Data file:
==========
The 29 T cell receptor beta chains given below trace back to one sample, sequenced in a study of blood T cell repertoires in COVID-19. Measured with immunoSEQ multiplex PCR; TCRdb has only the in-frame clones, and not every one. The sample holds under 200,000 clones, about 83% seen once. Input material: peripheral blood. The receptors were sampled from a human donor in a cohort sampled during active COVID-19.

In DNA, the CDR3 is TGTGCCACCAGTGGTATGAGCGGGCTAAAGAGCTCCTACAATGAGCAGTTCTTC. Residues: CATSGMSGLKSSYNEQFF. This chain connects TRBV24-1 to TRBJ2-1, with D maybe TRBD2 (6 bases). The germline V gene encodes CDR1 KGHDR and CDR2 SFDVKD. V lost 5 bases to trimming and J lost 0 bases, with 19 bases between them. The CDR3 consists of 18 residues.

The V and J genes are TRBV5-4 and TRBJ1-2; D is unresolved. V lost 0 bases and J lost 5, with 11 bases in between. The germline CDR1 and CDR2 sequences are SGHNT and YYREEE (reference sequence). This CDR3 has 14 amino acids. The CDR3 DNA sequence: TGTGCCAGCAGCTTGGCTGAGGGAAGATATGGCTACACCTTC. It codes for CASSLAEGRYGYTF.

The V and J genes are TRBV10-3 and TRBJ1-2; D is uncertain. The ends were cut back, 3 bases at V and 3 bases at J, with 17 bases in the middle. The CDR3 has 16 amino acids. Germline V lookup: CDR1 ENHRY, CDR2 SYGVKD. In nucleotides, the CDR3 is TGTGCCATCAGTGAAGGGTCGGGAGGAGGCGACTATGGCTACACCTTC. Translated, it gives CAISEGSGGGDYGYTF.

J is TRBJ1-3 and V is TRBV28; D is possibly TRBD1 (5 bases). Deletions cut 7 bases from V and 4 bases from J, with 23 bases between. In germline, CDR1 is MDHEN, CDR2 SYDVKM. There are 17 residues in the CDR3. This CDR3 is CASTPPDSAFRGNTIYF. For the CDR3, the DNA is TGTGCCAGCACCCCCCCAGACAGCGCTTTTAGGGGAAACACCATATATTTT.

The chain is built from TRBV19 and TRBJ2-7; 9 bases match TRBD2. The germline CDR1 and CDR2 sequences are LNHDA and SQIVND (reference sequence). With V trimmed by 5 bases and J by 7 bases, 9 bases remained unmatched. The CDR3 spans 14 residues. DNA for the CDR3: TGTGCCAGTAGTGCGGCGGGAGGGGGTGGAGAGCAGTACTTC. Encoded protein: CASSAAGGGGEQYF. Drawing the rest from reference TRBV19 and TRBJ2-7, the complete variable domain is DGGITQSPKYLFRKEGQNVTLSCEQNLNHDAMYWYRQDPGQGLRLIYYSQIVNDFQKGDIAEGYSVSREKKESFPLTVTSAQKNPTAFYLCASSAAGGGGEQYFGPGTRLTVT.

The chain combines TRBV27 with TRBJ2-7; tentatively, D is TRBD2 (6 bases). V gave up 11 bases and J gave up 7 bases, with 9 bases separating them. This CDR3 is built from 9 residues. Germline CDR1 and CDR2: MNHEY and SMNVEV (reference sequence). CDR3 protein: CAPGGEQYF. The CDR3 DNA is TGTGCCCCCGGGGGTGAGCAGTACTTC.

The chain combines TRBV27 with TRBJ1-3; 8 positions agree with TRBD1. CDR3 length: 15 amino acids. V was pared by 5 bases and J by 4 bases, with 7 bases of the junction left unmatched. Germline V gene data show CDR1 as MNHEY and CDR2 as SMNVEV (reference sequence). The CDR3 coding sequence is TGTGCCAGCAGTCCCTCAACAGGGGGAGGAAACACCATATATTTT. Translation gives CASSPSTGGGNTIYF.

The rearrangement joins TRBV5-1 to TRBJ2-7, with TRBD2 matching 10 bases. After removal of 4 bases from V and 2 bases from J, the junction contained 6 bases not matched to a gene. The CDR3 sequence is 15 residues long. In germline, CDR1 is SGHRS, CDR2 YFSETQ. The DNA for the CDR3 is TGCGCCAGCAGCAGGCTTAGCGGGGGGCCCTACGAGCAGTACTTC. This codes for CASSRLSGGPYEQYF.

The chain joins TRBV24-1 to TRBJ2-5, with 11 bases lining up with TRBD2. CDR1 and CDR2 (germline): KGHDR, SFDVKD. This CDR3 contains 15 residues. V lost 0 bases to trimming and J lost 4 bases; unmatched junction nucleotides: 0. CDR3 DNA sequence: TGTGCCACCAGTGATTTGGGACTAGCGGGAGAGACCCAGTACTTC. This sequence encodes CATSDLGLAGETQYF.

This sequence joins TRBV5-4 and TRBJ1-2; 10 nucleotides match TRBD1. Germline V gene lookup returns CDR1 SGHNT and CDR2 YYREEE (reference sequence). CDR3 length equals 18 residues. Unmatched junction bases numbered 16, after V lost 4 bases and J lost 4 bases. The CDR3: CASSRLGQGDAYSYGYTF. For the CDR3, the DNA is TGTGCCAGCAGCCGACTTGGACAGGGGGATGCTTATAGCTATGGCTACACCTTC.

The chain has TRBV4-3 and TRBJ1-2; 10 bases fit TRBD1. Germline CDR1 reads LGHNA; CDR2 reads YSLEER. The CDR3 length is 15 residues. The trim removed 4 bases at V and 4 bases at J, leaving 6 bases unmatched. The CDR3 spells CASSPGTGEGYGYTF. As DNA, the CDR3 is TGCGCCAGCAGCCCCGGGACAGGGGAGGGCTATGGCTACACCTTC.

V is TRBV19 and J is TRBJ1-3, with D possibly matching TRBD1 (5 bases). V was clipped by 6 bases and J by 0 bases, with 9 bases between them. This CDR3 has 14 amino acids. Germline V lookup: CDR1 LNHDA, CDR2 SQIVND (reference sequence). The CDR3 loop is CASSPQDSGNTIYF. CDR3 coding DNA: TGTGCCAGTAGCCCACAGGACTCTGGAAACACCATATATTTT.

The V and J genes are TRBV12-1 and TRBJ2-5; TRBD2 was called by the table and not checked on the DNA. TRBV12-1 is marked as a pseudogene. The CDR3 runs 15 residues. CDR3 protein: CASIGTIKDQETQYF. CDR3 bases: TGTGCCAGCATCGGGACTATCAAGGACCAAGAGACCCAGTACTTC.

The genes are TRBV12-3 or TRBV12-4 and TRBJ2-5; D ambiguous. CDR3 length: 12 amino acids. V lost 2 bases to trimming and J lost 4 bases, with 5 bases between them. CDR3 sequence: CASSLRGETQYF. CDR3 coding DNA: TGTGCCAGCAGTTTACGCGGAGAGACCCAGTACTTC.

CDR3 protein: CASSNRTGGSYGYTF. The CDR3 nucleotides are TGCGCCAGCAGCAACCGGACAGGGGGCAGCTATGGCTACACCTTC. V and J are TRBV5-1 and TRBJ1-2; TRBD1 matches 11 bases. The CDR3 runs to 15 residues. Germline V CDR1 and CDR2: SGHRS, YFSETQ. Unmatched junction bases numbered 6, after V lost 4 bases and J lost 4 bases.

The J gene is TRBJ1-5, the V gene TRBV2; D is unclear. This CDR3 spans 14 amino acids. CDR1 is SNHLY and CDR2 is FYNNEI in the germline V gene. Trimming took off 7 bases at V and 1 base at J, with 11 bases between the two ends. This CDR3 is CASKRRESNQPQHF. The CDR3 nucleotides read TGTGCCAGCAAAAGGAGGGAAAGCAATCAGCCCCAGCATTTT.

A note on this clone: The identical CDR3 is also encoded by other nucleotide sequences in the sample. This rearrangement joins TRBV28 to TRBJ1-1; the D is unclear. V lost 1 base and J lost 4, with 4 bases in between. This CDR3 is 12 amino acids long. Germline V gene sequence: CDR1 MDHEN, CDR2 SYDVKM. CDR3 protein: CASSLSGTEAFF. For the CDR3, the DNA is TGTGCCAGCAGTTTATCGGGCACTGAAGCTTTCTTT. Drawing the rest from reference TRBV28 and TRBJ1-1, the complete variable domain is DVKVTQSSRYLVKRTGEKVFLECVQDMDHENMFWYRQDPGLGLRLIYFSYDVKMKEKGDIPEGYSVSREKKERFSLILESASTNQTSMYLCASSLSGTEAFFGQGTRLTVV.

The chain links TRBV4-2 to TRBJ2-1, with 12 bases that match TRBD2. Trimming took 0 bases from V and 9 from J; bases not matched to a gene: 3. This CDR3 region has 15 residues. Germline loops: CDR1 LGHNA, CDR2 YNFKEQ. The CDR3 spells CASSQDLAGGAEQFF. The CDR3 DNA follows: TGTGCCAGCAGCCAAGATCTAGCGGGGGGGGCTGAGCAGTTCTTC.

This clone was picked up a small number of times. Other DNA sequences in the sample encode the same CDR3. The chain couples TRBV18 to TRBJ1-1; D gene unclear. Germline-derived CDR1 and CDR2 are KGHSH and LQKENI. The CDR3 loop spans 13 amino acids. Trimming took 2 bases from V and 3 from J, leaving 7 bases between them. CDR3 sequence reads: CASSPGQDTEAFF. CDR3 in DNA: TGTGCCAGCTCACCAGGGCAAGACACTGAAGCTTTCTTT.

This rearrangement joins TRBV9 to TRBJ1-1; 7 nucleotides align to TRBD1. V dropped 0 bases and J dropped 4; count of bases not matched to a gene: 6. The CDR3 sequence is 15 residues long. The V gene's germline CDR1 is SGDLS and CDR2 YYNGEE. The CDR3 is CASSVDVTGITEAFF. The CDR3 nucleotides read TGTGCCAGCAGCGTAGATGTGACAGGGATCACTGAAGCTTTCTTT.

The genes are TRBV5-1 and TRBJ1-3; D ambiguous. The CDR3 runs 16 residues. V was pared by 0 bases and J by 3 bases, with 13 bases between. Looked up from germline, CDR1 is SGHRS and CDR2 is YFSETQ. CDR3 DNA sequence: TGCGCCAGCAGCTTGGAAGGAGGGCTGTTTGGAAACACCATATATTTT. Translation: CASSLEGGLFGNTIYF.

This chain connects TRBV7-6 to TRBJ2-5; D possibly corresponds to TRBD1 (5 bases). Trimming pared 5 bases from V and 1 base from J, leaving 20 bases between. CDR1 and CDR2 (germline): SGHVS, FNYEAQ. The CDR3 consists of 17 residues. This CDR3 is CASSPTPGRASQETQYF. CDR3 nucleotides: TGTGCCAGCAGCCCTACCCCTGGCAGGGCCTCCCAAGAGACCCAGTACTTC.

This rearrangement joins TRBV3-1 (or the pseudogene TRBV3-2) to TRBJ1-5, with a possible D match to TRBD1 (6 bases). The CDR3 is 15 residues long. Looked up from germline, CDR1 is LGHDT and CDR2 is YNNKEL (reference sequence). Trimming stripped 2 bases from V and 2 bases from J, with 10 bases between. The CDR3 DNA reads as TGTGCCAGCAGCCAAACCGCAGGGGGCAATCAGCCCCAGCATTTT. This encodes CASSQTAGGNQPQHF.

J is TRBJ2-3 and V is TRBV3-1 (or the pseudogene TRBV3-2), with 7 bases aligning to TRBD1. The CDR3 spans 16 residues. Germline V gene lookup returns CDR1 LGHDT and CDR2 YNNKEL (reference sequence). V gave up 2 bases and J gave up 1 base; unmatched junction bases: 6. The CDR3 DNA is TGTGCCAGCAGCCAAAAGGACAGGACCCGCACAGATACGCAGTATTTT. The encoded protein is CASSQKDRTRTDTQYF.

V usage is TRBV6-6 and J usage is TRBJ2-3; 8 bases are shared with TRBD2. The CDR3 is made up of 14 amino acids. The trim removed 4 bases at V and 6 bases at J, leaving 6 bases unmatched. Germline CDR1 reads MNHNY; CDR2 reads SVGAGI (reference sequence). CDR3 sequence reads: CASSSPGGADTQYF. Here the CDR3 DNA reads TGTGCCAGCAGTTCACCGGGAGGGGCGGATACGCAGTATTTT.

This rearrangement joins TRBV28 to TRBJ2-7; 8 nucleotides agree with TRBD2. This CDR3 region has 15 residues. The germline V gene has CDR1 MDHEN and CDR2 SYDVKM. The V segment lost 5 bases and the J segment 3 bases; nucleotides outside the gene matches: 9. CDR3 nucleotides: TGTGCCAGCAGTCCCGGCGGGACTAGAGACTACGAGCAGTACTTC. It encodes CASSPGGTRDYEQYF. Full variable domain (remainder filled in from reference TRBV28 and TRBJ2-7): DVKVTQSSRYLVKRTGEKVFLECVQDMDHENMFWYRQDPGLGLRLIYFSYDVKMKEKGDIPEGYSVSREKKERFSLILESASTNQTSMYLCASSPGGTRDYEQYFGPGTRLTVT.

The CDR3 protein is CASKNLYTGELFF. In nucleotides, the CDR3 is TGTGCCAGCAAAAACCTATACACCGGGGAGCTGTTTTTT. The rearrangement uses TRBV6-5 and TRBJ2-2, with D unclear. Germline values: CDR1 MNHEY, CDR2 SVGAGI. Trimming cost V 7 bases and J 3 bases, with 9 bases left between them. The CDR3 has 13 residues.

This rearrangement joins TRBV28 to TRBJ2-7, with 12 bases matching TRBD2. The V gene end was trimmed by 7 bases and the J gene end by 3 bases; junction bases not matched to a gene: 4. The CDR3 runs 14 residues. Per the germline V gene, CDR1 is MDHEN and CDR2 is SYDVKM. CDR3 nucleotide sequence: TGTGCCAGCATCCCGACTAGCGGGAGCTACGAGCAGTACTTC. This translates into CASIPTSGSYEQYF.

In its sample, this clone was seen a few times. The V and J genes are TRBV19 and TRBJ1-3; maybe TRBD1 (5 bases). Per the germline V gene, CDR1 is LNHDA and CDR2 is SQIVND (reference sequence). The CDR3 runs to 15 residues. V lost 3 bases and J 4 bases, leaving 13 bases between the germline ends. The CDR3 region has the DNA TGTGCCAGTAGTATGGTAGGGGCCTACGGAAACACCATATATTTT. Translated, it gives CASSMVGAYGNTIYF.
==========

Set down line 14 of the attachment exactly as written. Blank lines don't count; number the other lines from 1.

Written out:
The V and J genes are TRBV12-1 and TRBJ2-5; TRBD2 was called by the table and not checked on the DNA. TRBV12-1 is marked as a pseudogene. The CDR3 runs 15 residues. CDR3 protein: CASIGTIKDQETQYF. CDR3 bases: TGTGCCAGCATCGGGACTATCAAGGACCAAGAGACCCAGTACTTC.